Over half of decision-makers say they’ve stopped following a writer or organisation after reading disappointing thought leadership, that delivered far less value than they were led to expect; 42% say such experiences have decreased their respect for a business; 28% say they’ve decided against awarding a piece of business to a company because of them.

The use of data to personalise our approach to audiences is an important and powerful tool. It’s something that accelerates, deepens and strengthens relationships – and this is something that our audiences often appreciate. However, such personalisation is never a substitute for authenticity. It can point to where we have a genuine affinity, alignment and interest. It can showcase the expertise we have and demonstrate how we attach value to things that matter to potential customers. It’s not a license to claim we’re something we’re not. If it’s just something we use to trick our way into our audience’s lives, we won’t stay in those lives for long.

Here’s my quick, personal take on how B2B marketing can use personalisation to be clever and life-enhancing without being creepy – how to earn a relationship with an audience rather than claim we’re entitled to it:

Respect the context and audiences’ expectations of it

The last thing marketers want is our valued prospect looking at their email or their social media feed and asking themselves, “how exactly do they know that about me?” We can’t afford cognitive dissonance – and that’s why it’s vital not to overreach beyond what an audience would reasonably expect. We may be able to make clever inferences on the basis of the data that people make available, but we have to ask if revealing how clever we’re being is going to make prospects feel respected or understood – or make them feel something else.

This is why context matters for personalisation. Are you operating within a context where individual understanding is expected and allowed? Using somebody’s name in an email is fine when that person has had prior contact with your organisation and knows why they are a lead; using their job title in LinkedIn Sponsored Content makes sense because it’s a context in which members have made profile data available and expect relevant content to result from it. Marketers will always get most value from personalisation when audiences know how and why it’s happening.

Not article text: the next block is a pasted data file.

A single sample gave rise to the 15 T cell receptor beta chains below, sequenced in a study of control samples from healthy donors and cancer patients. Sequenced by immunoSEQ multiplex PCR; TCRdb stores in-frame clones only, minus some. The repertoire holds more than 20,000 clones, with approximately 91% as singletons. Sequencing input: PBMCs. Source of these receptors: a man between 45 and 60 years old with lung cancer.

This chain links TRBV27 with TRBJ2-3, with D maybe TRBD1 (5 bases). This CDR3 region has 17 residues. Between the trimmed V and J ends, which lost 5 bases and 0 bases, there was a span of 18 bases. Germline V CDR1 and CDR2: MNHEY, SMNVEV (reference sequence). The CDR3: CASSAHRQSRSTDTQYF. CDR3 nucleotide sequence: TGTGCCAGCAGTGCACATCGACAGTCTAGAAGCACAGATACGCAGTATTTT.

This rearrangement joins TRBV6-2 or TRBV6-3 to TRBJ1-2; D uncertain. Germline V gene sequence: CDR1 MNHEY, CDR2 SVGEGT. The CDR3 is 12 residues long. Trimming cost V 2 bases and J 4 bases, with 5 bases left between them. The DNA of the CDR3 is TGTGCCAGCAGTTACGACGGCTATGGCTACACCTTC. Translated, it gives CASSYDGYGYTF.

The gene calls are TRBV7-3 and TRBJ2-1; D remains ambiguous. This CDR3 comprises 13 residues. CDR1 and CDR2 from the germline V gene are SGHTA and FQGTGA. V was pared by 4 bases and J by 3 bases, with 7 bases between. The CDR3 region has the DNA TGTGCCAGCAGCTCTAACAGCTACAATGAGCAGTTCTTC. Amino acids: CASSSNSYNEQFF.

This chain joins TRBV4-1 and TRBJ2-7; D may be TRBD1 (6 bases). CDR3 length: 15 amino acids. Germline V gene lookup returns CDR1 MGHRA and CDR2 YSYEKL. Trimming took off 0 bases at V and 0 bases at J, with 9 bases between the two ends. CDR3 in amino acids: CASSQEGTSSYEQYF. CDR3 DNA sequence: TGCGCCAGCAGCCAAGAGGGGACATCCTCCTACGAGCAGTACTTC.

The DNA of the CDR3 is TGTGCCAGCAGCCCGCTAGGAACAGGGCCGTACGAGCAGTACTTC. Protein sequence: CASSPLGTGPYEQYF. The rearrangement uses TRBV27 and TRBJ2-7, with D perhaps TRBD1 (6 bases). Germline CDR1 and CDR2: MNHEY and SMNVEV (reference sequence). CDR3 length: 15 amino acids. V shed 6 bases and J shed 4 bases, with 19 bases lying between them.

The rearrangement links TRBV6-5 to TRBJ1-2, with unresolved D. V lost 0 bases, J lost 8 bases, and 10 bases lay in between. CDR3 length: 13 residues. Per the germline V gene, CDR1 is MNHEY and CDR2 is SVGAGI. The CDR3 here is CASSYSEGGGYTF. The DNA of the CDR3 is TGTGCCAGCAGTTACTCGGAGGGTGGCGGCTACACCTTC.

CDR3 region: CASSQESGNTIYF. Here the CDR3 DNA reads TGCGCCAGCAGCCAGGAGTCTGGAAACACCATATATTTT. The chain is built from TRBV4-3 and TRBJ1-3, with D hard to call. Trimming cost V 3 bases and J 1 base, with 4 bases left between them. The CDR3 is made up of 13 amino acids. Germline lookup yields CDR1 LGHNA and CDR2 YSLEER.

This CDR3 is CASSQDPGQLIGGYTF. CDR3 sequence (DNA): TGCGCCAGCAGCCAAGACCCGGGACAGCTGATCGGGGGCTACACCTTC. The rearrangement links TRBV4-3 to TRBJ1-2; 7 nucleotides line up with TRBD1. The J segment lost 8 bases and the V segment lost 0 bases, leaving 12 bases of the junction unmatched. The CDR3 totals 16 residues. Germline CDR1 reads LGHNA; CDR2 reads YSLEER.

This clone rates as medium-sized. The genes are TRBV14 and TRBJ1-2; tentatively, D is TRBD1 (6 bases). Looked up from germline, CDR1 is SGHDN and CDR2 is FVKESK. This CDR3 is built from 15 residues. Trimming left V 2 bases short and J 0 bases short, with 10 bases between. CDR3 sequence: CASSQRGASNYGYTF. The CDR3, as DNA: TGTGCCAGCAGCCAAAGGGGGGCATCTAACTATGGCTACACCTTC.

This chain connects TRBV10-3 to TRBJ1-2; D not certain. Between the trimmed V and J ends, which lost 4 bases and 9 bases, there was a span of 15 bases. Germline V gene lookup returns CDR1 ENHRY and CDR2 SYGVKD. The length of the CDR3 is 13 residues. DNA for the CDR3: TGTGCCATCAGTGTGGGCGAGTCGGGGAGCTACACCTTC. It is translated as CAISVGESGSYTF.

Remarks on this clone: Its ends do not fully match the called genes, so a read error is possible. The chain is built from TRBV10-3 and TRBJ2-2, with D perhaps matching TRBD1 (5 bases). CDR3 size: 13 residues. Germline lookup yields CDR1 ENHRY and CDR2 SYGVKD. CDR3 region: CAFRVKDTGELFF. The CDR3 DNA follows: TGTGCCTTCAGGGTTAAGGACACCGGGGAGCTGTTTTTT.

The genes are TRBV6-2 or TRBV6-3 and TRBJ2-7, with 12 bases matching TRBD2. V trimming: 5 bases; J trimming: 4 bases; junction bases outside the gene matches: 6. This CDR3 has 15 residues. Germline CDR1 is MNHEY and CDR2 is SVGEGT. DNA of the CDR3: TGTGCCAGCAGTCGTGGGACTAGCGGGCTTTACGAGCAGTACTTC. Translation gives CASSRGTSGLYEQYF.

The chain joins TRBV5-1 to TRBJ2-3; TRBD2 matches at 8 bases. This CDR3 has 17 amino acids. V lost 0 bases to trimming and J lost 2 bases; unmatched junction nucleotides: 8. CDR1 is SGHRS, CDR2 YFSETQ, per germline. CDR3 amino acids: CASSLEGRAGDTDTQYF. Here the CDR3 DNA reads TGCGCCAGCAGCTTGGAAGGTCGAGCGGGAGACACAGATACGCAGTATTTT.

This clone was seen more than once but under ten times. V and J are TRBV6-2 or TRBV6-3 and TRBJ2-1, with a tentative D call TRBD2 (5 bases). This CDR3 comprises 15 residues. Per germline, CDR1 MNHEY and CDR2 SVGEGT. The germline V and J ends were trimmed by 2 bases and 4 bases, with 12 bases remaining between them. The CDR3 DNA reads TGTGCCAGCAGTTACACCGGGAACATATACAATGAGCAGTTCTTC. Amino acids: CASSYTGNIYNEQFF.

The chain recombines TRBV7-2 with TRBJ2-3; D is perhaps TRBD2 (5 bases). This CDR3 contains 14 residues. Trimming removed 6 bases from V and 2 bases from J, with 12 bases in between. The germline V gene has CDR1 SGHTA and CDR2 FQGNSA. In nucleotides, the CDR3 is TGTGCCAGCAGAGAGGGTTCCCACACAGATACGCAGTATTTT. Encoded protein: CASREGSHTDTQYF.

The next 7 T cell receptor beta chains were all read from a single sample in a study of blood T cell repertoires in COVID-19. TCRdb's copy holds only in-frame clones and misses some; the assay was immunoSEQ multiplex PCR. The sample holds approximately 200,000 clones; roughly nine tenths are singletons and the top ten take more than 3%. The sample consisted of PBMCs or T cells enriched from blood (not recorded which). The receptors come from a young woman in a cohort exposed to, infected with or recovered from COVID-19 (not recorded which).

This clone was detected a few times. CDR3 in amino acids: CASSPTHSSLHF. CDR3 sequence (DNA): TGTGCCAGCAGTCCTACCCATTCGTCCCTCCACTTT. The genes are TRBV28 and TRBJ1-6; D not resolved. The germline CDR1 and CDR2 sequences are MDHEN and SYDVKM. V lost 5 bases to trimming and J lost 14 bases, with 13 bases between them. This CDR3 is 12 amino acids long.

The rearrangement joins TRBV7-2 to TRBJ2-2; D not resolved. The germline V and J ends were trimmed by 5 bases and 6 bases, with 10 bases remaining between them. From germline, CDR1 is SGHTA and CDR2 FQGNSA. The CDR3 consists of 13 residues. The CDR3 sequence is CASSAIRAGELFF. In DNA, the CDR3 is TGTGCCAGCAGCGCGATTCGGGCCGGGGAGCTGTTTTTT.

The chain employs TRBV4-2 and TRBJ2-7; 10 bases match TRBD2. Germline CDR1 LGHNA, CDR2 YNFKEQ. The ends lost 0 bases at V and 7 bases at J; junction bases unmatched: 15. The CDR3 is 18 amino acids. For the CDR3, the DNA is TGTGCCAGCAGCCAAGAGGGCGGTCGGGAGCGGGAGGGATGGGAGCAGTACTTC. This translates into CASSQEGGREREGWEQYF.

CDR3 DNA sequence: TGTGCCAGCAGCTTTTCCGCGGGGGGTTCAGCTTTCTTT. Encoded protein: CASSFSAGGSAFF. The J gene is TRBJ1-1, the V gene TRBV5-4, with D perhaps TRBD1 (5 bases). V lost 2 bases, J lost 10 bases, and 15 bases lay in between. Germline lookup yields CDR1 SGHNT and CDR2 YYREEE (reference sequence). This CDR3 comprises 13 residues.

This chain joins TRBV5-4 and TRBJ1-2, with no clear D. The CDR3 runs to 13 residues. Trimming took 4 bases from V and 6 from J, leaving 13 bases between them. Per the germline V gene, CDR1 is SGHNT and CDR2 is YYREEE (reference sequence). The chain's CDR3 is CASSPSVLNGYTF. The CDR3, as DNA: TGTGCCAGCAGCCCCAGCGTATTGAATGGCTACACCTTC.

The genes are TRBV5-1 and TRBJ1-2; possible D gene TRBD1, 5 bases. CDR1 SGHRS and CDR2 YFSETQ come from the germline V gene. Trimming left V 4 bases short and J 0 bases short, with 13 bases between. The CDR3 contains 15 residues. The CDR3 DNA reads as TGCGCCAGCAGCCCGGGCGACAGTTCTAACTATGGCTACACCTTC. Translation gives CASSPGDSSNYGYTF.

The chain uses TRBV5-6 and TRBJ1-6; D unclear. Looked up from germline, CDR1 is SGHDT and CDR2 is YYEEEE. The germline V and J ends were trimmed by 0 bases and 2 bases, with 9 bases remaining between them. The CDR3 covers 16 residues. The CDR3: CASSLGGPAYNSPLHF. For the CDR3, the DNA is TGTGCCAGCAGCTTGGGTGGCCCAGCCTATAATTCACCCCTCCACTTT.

Respect the journey

It’s easy to think of personalised marketing as a shortcut through the funnel: as if reaching out armed with deep insights can do away with the need for awareness and interest – and catapult you straight into the later stages of the buyer journey. However, any audience expects your understanding of them to be earned – and they want the space to make their own decisions about how relevant you are to them.

Personalised demand generation works best when you’re also investing in awareness-building activity that establishes who you are, what you’re about and why you matter. It works best when it respects the journey. Don’t throw everything you can possibly infer about an audience member at them the first time you get in contact. Tell them about yourself first. Provide space for them to show interest – and build the relationship from there.

Respect the value exchange

Don’t use personalisation as a substitute for genuine investment in value for your audience. It’s dangerously counter-productive to reach out claiming to be an expert in whatever your prospect is engaged with at the time, if you haven’t got the demonstrable expertise to back it up. It’s no good claiming that your values align with what your analysis tells you somebody cares about, if scratching the surface will quickly reveal the opposite. Build relevant propositions and invest in relevant content, then use personalisation to show your true character.

Above all, respect choice

The real mark of a psycho stalker is their obsession with controlling everything their audience does, refusing to take no for an answer, becoming obsessive and possessive. When it comes to marketing, such behaviour isn’t just frustrating and infuriating for the audience. It’s also a massive waste of time and energy for the brand. If you’re personalising your approach to different audiences, you still need to track engagement carefully, identify where people are in their consideration of your business, and give sales teams credible insight about when somebody is engaged – and when they’re not. Personalisation isn’t a magic bullet – and lead quality still matters. Fooling ourselves that we’re charming somebody when we’re not just isn’t healthy. It doesn’t lead to sustainable relationships. And it doesn’t lead to happy endings.